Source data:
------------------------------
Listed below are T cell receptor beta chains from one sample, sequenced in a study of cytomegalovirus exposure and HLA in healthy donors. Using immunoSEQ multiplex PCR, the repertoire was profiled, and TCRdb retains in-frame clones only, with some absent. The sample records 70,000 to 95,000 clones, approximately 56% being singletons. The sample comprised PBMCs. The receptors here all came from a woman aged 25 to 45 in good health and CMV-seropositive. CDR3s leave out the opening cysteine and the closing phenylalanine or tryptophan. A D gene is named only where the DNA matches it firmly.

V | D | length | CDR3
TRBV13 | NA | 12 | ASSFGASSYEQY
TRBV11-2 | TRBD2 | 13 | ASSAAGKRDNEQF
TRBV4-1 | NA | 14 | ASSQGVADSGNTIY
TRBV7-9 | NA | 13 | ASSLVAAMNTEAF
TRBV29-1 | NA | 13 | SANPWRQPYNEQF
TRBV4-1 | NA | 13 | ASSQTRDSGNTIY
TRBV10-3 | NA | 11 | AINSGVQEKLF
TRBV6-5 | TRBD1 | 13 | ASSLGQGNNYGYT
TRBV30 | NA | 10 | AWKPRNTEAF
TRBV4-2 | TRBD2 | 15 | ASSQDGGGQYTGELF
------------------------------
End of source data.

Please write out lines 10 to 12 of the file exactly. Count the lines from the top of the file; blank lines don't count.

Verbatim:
TRBV6-5 | TRBD1 | 13 | ASSLGQGNNYGYT
TRBV30 | NA | 10 | AWKPRNTEAF
TRBV4-2 | TRBD2 | 15 | ASSQDGGGQYTGELF